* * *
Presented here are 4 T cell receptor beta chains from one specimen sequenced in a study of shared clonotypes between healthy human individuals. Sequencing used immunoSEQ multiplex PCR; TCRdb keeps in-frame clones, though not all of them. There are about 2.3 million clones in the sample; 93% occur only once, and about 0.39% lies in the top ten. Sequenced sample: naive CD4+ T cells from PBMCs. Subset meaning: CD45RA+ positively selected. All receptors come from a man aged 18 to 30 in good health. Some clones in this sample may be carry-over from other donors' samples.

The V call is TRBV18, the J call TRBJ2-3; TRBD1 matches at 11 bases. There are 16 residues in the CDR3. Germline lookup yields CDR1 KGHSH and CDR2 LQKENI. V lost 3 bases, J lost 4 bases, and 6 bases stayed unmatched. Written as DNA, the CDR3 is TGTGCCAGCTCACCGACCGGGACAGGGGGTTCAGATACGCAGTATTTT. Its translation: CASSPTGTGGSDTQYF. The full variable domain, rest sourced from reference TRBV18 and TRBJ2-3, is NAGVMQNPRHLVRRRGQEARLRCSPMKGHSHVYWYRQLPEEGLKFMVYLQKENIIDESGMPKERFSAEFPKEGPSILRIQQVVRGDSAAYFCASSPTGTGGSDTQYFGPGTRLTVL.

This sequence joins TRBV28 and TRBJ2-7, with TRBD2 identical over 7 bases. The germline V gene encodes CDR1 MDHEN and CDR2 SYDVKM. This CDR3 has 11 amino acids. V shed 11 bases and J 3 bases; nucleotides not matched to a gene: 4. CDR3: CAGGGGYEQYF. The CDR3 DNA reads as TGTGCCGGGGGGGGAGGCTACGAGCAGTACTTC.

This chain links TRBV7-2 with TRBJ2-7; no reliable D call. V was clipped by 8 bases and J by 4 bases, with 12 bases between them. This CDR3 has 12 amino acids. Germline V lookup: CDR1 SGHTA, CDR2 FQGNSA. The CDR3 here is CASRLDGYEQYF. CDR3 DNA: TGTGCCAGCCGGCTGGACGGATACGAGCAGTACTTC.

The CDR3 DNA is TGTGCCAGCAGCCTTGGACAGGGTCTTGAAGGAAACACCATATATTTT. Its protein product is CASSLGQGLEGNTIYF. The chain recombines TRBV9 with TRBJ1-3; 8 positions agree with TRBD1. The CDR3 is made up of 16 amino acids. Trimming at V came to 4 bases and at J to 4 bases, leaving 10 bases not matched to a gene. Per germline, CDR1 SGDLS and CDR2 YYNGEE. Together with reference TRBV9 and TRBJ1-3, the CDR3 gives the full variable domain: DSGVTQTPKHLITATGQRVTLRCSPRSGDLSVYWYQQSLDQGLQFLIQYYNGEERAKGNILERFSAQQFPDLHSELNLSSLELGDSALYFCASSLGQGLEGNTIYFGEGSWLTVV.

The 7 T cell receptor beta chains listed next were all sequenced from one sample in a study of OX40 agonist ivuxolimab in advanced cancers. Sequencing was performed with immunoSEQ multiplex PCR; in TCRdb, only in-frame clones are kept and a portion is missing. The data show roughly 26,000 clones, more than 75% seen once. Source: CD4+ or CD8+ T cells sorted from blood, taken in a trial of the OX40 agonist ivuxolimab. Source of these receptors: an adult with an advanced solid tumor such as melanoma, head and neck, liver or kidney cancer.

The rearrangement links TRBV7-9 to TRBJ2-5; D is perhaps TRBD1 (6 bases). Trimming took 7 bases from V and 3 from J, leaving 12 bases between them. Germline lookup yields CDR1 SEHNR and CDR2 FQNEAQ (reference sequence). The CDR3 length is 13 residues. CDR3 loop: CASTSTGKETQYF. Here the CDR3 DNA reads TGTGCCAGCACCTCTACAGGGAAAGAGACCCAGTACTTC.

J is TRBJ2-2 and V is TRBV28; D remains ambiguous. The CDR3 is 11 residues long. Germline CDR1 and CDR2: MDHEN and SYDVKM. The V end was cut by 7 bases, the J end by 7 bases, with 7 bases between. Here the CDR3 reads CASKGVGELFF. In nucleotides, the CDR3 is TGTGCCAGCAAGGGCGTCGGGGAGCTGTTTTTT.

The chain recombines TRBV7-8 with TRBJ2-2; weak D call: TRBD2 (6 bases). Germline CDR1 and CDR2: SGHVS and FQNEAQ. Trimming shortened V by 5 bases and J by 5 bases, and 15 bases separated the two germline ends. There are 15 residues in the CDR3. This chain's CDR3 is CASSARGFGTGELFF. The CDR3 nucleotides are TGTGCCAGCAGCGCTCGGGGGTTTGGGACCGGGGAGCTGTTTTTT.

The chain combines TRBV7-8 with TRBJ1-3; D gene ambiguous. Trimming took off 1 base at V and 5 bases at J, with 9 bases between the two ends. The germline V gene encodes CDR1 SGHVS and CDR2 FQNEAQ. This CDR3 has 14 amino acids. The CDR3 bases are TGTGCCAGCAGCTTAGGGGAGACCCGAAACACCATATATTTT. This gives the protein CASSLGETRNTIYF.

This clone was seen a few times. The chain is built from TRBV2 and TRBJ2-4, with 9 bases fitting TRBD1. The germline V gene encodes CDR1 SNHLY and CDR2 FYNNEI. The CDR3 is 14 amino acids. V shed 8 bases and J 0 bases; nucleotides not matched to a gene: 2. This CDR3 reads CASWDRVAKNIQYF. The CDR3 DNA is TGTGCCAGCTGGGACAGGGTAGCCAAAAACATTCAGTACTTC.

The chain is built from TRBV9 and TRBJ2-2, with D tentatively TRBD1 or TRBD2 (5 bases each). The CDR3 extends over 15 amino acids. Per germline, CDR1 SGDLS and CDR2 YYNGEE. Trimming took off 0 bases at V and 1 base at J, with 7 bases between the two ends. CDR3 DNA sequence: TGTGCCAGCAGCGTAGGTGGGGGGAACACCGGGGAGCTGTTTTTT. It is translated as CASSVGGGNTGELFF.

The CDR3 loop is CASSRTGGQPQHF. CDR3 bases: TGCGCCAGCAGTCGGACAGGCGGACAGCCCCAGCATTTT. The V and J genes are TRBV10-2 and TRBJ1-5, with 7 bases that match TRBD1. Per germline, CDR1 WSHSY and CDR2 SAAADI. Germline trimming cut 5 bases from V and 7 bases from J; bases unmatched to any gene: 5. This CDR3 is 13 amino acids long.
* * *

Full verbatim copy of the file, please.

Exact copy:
Presented here are 4 T cell receptor beta chains from one specimen sequenced in a study of shared clonotypes between healthy human individuals. Sequencing used immunoSEQ multiplex PCR; TCRdb keeps in-frame clones, though not all of them. There are about 2.3 million clones in the sample; 93% occur only once, and about 0.39% lies in the top ten. Sequenced sample: naive CD4+ T cells from PBMCs. Subset meaning: CD45RA+ positively selected. All receptors come from a man aged 18 to 30 in good health. Some clones in this sample may be carry-over from other donors' samples.

The V call is TRBV18, the J call TRBJ2-3; TRBD1 matches at 11 bases. There are 16 residues in the CDR3. Germline lookup yields CDR1 KGHSH and CDR2 LQKENI. V lost 3 bases, J lost 4 bases, and 6 bases stayed unmatched. Written as DNA, the CDR3 is TGTGCCAGCTCACCGACCGGGACAGGGGGTTCAGATACGCAGTATTTT. Its translation: CASSPTGTGGSDTQYF. The full variable domain, rest sourced from reference TRBV18 and TRBJ2-3, is NAGVMQNPRHLVRRRGQEARLRCSPMKGHSHVYWYRQLPEEGLKFMVYLQKENIIDESGMPKERFSAEFPKEGPSILRIQQVVRGDSAAYFCASSPTGTGGSDTQYFGPGTRLTVL.

This sequence joins TRBV28 and TRBJ2-7, with TRBD2 identical over 7 bases. The germline V gene encodes CDR1 MDHEN and CDR2 SYDVKM. This CDR3 has 11 amino acids. V shed 11 bases and J 3 bases; nucleotides not matched to a gene: 4. CDR3: CAGGGGYEQYF. The CDR3 DNA reads as TGTGCCGGGGGGGGAGGCTACGAGCAGTACTTC.

This chain links TRBV7-2 with TRBJ2-7; no reliable D call. V was clipped by 8 bases and J by 4 bases, with 12 bases between them. This CDR3 has 12 amino acids. Germline V lookup: CDR1 SGHTA, CDR2 FQGNSA. The CDR3 here is CASRLDGYEQYF. CDR3 DNA: TGTGCCAGCCGGCTGGACGGATACGAGCAGTACTTC.

The CDR3 DNA is TGTGCCAGCAGCCTTGGACAGGGTCTTGAAGGAAACACCATATATTTT. Its protein product is CASSLGQGLEGNTIYF. The chain recombines TRBV9 with TRBJ1-3; 8 positions agree with TRBD1. The CDR3 is made up of 16 amino acids. Trimming at V came to 4 bases and at J to 4 bases, leaving 10 bases not matched to a gene. Per germline, CDR1 SGDLS and CDR2 YYNGEE. Together with reference TRBV9 and TRBJ1-3, the CDR3 gives the full variable domain: DSGVTQTPKHLITATGQRVTLRCSPRSGDLSVYWYQQSLDQGLQFLIQYYNGEERAKGNILERFSAQQFPDLHSELNLSSLELGDSALYFCASSLGQGLEGNTIYFGEGSWLTVV.

The 7 T cell receptor beta chains listed next were all sequenced from one sample in a study of OX40 agonist ivuxolimab in advanced cancers. Sequencing was performed with immunoSEQ multiplex PCR; in TCRdb, only in-frame clones are kept and a portion is missing. The data show roughly 26,000 clones, more than 75% seen once. Source: CD4+ or CD8+ T cells sorted from blood, taken in a trial of the OX40 agonist ivuxolimab. Source of these receptors: an adult with an advanced solid tumor such as melanoma, head and neck, liver or kidney cancer.

The rearrangement links TRBV7-9 to TRBJ2-5; D is perhaps TRBD1 (6 bases). Trimming took 7 bases from V and 3 from J, leaving 12 bases between them. Germline lookup yields CDR1 SEHNR and CDR2 FQNEAQ (reference sequence). The CDR3 length is 13 residues. CDR3 loop: CASTSTGKETQYF. Here the CDR3 DNA reads TGTGCCAGCACCTCTACAGGGAAAGAGACCCAGTACTTC.

J is TRBJ2-2 and V is TRBV28; D remains ambiguous. The CDR3 is 11 residues long. Germline CDR1 and CDR2: MDHEN and SYDVKM. The V end was cut by 7 bases, the J end by 7 bases, with 7 bases between. Here the CDR3 reads CASKGVGELFF. In nucleotides, the CDR3 is TGTGCCAGCAAGGGCGTCGGGGAGCTGTTTTTT.

The chain recombines TRBV7-8 with TRBJ2-2; weak D call: TRBD2 (6 bases). Germline CDR1 and CDR2: SGHVS and FQNEAQ. Trimming shortened V by 5 bases and J by 5 bases, and 15 bases separated the two germline ends. There are 15 residues in the CDR3. This chain's CDR3 is CASSARGFGTGELFF. The CDR3 nucleotides are TGTGCCAGCAGCGCTCGGGGGTTTGGGACCGGGGAGCTGTTTTTT.

The chain combines TRBV7-8 with TRBJ1-3; D gene ambiguous. Trimming took off 1 base at V and 5 bases at J, with 9 bases between the two ends. The germline V gene encodes CDR1 SGHVS and CDR2 FQNEAQ. This CDR3 has 14 amino acids. The CDR3 bases are TGTGCCAGCAGCTTAGGGGAGACCCGAAACACCATATATTTT. This gives the protein CASSLGETRNTIYF.

This clone was seen a few times. The chain is built from TRBV2 and TRBJ2-4, with 9 bases fitting TRBD1. The germline V gene encodes CDR1 SNHLY and CDR2 FYNNEI. The CDR3 is 14 amino acids. V shed 8 bases and J 0 bases; nucleotides not matched to a gene: 2. This CDR3 reads CASWDRVAKNIQYF. The CDR3 DNA is TGTGCCAGCTGGGACAGGGTAGCCAAAAACATTCAGTACTTC.

The chain is built from TRBV9 and TRBJ2-2, with D tentatively TRBD1 or TRBD2 (5 bases each). The CDR3 extends over 15 amino acids. Per germline, CDR1 SGDLS and CDR2 YYNGEE. Trimming took off 0 bases at V and 1 base at J, with 7 bases between the two ends. CDR3 DNA sequence: TGTGCCAGCAGCGTAGGTGGGGGGAACACCGGGGAGCTGTTTTTT. It is translated as CASSVGGGNTGELFF.

The CDR3 loop is CASSRTGGQPQHF. CDR3 bases: TGCGCCAGCAGTCGGACAGGCGGACAGCCCCAGCATTTT. The V and J genes are TRBV10-2 and TRBJ1-5, with 7 bases that match TRBD1. Per germline, CDR1 WSHSY and CDR2 SAAADI. Germline trimming cut 5 bases from V and 7 bases from J; bases unmatched to any gene: 5. This CDR3 is 13 amino acids long.